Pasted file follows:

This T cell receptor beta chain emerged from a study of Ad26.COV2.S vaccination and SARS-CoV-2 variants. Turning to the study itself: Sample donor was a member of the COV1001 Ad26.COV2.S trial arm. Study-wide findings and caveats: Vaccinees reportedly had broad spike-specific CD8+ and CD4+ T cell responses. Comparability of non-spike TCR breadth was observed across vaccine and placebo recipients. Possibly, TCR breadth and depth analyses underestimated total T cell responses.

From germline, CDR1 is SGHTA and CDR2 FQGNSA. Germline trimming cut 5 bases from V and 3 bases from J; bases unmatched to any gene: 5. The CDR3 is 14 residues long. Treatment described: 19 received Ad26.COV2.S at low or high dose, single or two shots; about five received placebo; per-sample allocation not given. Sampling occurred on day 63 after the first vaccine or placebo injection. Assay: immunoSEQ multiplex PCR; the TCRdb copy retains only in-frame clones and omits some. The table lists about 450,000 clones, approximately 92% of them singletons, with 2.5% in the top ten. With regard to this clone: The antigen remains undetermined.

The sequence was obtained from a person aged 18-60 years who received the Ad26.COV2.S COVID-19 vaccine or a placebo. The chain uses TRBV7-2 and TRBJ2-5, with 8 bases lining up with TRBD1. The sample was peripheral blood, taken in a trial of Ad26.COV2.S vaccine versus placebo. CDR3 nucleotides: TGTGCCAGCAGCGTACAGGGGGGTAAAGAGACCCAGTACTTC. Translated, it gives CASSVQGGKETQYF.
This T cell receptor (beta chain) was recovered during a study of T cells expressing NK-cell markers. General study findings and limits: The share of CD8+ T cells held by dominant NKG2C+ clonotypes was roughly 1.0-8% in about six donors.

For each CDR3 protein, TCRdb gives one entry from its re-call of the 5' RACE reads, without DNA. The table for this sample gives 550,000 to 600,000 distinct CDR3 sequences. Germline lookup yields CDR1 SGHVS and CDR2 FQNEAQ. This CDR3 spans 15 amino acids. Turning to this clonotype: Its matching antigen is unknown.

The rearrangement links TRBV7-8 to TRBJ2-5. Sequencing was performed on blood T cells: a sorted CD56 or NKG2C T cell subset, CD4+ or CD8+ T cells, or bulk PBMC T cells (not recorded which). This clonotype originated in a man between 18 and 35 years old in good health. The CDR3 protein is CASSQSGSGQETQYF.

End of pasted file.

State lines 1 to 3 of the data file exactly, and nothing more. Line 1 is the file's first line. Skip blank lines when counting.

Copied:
This T cell receptor beta chain emerged from a study of Ad26.COV2.S vaccination and SARS-CoV-2 variants. Turning to the study itself: Sample donor was a member of the COV1001 Ad26.COV2.S trial arm. Study-wide findings and caveats: Vaccinees reportedly had broad spike-specific CD8+ and CD4+ T cell responses. Comparability of non-spike TCR breadth was observed across vaccine and placebo recipients. Possibly, TCR breadth and depth analyses underestimated total T cell responses.

From germline, CDR1 is SGHTA and CDR2 FQGNSA. Germline trimming cut 5 bases from V and 3 bases from J; bases unmatched to any gene: 5. The CDR3 is 14 residues long. Treatment described: 19 received Ad26.COV2.S at low or high dose, single or two shots; about five received placebo; per-sample allocation not given. Sampling occurred on day 63 after the first vaccine or placebo injection. Assay: immunoSEQ multiplex PCR; the TCRdb copy retains only in-frame clones and omits some. The table lists about 450,000 clones, approximately 92% of them singletons, with 2.5% in the top ten. With regard to this clone: The antigen remains undetermined.

The sequence was obtained from a person aged 18-60 years who received the Ad26.COV2.S COVID-19 vaccine or a placebo. The chain uses TRBV7-2 and TRBJ2-5, with 8 bases lining up with TRBD1. The sample was peripheral blood, taken in a trial of Ad26.COV2.S vaccine versus placebo. CDR3 nucleotides: TGTGCCAGCAGCGTACAGGGGGGTAAAGAGACCCAGTACTTC. Translated, it gives CASSVQGGKETQYF.